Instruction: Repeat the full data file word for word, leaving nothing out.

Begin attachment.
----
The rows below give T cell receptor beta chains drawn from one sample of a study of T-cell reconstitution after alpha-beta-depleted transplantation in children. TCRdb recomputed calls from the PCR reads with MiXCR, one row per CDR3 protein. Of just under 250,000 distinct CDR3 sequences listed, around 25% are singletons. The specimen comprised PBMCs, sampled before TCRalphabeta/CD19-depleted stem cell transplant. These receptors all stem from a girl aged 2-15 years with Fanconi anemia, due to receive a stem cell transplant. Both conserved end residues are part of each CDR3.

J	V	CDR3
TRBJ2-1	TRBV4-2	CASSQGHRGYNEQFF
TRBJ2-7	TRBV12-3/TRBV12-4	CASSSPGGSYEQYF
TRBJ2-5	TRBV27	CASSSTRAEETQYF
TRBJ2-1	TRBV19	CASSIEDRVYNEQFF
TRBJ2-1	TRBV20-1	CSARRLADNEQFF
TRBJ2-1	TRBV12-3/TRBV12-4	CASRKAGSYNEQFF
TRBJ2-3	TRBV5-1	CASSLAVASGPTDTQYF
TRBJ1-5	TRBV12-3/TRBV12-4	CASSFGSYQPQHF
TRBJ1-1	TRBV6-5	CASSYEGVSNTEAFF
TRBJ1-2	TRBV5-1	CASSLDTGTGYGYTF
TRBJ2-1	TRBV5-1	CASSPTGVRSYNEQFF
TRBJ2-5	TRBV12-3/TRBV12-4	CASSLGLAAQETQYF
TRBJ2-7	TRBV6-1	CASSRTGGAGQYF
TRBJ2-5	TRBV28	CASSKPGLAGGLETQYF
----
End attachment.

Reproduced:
The rows below give T cell receptor beta chains drawn from one sample of a study of T-cell reconstitution after alpha-beta-depleted transplantation in children. TCRdb recomputed calls from the PCR reads with MiXCR, one row per CDR3 protein. Of just under 250,000 distinct CDR3 sequences listed, around 25% are singletons. The specimen comprised PBMCs, sampled before TCRalphabeta/CD19-depleted stem cell transplant. These receptors all stem from a girl aged 2-15 years with Fanconi anemia, due to receive a stem cell transplant. Both conserved end residues are part of each CDR3.

J	V	CDR3
TRBJ2-1	TRBV4-2	CASSQGHRGYNEQFF
TRBJ2-7	TRBV12-3/TRBV12-4	CASSSPGGSYEQYF
TRBJ2-5	TRBV27	CASSSTRAEETQYF
TRBJ2-1	TRBV19	CASSIEDRVYNEQFF
TRBJ2-1	TRBV20-1	CSARRLADNEQFF
TRBJ2-1	TRBV12-3/TRBV12-4	CASRKAGSYNEQFF
TRBJ2-3	TRBV5-1	CASSLAVASGPTDTQYF
TRBJ1-5	TRBV12-3/TRBV12-4	CASSFGSYQPQHF
TRBJ1-1	TRBV6-5	CASSYEGVSNTEAFF
TRBJ1-2	TRBV5-1	CASSLDTGTGYGYTF
TRBJ2-1	TRBV5-1	CASSPTGVRSYNEQFF
TRBJ2-5	TRBV12-3/TRBV12-4	CASSLGLAAQETQYF
TRBJ2-7	TRBV6-1	CASSRTGGAGQYF
TRBJ2-5	TRBV28	CASSKPGLAGGLETQYF